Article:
Night at the Museum: Battle of the Smithsonian isn’t a bad movie. It isn’t a terribly good movie either. Christopher Guest is wasted as Ivan the Terrible; he has maybe six lines and is nearly unrecognizable under a beard. Hank Azaria’s Pharaoh lisps; several reviewers found this to be hilarious, and while I understand that the lisp combined with the British accent is supposed to indicate a certain kind of upper class twit, I found it to be rather silly and offensive. Poor Amy Adams gamely utters some of the worst “chipper” dialog I’ve heard in some time, but she certainly gives it her all and she looks great, though nothing like Amelia Earhart.
And if the board of the American Museum of Natural History actually considered for a microsecond the asinine idea that drives this film’s plot engine, New Yorkers would likely rise up in revolt.
There are some lovely things in the movie. Most are small, like the return of Owen Wilson’s miniature cowboy and Steve Coogan’s tiny Roman and their heartwarming bromance (including Brokeback Mountain references). Octavian’s attempt to reach President Obama is a marvelous collaboration between the actor, the set dressers and greensmen, and the film’s composer and editors. Visuals, dialog, and music come together in a brief, perfect, snippet that was nearly the best laugh in the movie.
If you’re a fan of 20th Century sculpture, as I am, you’ll enjoy the scenes in the sculpture halls. Works by Picasso, Calder, Koons, and more all have their moments to shine. Pay attention, as many of the best bits take place quickly and in the background; they’re easy to miss and I’m sure I didn’t catch everything. Also pleasing are the trio of cherubim that persistently serenade Larry and Amelia with a medley of love songs. I nearly snorted liquid through my nose when they burst into “More than a Woman.” My daughter and I always stay for the credits, where we discovered that this trio is voiced by the Jonas Brothers; my daughter couldn’t decide if this was horrifying or amusing—she can’t stand the Jonases but had to admit that the cherubs looked like a Mad Magazine version of the Jo-Bros.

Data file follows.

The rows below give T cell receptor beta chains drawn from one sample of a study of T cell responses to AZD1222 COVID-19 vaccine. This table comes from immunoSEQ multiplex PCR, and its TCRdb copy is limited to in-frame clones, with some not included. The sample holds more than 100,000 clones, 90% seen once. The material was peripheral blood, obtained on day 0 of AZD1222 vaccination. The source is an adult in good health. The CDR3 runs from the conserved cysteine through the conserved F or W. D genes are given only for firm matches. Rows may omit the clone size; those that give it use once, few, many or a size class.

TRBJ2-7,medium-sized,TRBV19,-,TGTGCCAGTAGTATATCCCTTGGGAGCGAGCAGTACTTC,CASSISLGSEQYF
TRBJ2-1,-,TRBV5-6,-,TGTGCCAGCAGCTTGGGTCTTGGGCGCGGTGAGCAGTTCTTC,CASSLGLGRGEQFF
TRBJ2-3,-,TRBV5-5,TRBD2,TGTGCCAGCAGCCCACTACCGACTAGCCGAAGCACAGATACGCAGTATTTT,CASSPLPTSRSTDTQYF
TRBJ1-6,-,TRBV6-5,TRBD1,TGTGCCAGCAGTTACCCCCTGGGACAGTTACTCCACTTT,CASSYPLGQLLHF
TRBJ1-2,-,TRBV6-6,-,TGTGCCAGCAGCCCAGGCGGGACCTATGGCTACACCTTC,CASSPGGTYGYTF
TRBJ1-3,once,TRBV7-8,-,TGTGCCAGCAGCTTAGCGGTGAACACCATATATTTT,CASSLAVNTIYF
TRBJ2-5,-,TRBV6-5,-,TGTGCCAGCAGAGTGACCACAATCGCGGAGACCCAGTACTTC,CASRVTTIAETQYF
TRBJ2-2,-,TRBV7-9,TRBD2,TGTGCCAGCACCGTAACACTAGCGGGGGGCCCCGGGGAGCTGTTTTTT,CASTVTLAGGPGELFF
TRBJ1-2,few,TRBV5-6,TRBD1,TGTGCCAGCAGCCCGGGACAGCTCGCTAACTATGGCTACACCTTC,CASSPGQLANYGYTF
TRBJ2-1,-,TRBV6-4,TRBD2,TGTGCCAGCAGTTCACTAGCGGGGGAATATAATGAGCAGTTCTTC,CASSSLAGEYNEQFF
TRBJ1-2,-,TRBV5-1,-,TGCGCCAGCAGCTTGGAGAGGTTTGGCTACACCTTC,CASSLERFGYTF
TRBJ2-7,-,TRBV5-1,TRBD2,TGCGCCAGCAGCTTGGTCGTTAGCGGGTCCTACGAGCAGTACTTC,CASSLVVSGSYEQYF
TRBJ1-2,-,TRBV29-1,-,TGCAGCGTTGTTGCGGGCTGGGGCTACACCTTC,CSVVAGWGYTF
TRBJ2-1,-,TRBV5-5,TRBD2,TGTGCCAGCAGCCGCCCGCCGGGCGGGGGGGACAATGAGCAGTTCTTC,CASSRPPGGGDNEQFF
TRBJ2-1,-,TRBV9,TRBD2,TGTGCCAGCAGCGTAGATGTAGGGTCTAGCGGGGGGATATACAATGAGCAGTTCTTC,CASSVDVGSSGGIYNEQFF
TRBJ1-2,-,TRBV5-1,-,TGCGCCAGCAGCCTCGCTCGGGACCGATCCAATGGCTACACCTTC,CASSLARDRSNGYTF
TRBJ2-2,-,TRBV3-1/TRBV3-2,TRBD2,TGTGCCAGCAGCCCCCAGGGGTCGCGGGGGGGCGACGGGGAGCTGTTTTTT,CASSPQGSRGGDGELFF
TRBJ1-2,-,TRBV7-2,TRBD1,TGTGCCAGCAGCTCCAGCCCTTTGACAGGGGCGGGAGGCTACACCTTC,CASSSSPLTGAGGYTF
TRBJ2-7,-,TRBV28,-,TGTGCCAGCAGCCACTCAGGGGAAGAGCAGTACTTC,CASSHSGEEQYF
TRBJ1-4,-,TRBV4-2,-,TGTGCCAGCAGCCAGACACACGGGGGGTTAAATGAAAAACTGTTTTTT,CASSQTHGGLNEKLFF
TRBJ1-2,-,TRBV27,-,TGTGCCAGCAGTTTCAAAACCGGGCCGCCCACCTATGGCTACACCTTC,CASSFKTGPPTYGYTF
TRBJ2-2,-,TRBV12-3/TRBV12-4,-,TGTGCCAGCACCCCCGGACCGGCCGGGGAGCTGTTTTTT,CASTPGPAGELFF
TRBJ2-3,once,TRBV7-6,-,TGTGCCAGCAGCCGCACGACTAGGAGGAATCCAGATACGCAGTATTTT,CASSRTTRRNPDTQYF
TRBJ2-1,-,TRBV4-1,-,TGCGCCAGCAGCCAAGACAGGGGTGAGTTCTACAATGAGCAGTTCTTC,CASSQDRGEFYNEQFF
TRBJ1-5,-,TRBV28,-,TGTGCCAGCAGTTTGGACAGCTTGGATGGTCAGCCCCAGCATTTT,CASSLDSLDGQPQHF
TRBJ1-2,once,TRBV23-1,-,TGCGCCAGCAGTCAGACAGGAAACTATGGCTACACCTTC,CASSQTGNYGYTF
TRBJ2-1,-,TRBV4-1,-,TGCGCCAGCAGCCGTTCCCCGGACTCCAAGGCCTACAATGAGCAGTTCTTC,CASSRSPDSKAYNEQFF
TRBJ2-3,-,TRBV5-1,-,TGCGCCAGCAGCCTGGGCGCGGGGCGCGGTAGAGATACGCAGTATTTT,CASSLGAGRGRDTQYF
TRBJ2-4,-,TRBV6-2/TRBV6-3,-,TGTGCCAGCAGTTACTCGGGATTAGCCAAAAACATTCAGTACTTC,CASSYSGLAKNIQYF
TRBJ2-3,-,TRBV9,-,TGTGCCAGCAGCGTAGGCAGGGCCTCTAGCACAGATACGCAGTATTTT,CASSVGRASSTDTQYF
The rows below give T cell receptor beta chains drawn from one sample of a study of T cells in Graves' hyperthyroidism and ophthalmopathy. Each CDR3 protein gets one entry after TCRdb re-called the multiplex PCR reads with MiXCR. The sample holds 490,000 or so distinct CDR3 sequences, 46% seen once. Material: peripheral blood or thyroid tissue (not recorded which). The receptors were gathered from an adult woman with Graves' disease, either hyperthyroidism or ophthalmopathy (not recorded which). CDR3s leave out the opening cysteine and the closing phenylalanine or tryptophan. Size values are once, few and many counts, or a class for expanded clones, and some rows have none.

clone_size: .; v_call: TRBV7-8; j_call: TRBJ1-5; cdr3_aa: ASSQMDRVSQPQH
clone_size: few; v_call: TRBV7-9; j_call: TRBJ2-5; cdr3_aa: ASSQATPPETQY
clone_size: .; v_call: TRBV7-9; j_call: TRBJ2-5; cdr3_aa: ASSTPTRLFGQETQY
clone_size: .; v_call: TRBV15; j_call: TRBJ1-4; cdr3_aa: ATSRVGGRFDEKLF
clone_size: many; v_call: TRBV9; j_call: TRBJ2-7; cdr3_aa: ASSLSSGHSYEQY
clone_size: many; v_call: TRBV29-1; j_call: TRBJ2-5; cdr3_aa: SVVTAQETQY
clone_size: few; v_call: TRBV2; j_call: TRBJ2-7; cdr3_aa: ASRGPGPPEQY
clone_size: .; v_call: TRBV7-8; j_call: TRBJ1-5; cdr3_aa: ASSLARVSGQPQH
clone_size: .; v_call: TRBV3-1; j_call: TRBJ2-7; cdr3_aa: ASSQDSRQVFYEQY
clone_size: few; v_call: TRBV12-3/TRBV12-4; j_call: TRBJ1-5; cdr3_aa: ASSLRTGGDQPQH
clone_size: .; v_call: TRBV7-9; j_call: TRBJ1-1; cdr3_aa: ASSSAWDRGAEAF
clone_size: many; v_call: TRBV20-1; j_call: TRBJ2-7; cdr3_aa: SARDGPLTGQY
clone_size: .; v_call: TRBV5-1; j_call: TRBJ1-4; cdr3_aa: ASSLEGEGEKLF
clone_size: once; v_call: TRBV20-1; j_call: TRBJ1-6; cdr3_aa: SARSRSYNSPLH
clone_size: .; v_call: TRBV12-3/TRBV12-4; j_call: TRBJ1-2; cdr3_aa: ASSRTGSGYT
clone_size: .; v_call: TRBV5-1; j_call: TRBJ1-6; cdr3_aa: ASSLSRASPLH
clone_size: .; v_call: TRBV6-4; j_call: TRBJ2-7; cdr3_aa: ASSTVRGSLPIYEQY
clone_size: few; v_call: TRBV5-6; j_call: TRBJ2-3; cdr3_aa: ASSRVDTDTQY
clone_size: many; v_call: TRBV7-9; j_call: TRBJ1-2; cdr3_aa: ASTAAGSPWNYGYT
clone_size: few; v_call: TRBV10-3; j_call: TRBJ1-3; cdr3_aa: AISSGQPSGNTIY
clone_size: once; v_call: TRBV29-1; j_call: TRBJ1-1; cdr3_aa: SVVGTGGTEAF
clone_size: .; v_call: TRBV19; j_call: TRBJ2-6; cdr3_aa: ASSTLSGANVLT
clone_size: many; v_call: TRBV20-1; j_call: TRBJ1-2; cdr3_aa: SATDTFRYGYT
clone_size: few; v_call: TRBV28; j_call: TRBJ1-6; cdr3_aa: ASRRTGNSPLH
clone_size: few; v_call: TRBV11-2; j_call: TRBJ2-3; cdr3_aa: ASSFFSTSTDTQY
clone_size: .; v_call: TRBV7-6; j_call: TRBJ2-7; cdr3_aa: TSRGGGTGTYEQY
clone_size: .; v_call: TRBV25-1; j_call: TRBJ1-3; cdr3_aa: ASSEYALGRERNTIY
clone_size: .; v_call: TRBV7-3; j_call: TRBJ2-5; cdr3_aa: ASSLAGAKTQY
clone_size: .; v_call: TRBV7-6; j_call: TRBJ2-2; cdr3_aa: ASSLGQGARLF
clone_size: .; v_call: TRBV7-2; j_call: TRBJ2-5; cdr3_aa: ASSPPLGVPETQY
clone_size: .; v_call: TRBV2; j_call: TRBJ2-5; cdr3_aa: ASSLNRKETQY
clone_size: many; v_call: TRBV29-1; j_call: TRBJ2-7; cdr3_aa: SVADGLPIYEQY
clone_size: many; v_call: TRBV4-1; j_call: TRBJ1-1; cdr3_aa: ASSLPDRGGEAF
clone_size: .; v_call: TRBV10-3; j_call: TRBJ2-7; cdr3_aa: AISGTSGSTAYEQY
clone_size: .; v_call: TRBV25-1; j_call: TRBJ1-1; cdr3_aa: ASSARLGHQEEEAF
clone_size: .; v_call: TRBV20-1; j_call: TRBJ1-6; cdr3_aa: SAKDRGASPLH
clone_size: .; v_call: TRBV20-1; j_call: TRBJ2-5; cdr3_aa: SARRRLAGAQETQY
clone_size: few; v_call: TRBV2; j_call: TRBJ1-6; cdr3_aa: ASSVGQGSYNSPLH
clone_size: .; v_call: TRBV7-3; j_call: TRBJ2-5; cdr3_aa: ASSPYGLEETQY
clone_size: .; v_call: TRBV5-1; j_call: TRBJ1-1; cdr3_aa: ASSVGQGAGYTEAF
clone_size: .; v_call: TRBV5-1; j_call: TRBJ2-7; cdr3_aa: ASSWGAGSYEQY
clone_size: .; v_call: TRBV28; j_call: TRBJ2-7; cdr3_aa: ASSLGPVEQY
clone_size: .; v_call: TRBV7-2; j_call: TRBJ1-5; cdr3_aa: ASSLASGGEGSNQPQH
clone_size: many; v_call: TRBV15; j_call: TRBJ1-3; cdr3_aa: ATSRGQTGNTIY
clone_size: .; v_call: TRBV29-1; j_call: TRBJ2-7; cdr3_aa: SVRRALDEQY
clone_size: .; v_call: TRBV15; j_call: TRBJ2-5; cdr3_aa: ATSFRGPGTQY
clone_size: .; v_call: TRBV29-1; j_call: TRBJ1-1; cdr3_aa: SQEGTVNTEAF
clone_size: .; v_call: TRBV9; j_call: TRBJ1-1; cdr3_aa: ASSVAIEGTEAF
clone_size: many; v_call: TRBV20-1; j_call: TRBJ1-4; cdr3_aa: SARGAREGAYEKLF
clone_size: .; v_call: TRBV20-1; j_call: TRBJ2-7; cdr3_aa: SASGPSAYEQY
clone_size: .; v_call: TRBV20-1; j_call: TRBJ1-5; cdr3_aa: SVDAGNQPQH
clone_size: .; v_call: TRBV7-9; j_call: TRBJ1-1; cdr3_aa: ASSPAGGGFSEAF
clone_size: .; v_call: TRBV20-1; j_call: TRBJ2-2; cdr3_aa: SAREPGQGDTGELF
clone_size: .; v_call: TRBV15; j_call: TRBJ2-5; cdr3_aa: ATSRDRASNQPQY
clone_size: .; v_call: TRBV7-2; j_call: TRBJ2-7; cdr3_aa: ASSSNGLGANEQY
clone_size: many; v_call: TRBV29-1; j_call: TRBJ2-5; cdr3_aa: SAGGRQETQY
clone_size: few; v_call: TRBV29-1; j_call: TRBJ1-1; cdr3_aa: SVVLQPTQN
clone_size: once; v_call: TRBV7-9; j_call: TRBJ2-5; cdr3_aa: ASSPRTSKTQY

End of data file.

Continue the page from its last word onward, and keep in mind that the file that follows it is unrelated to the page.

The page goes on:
By far, the best set piece of the movie is the sequence in the Air & Space Museum. I love many of the Smithsonian museums—my family and I have been making regular trips to DC to indulge in the Smithsonian since I was a child—and visiting Air & Space never fails to put a smile on my face. The writers of Battle at the Smithsonian clearly understand the joys of Air & Space. Think about it for a minute—the exhibits at Air & Space come to life . . . what do they want to do?
It was beautiful. Fast-paced, well scripted, sharply cut together, not overloaded with special effects, and well cast even in the smallest speaking roles—the guys in mission control were perfect.
The Air & Space sequence also introduces one of the best small elements in the movie: the Tiny Einies. That’s what my daughter and I are calling the Albert Einstein bobbleheads (want! one! now!). Voiced by Eugene Levy, these charming little physicists, armed with really short pencils, have gotten right to work, scribbling diagrams and equations on their tiny sticky-note pads. When Larry and Amelia come to ask the small geniuses for help, the genial Tiny Einies solve their problem almost instantly and each flashes a different part of the answer on his individual sticky pad. I laughed so hard that water leaked from my eyes.
If and when you see this, stay for the credits. There’s a nice gag there—though it’s one that completely violates the conventions of the film.
While Night at the Museum: Battle of the Smithsonian doesn’t add up to more than the sum of its parts, some of those parts are definitely worth watching.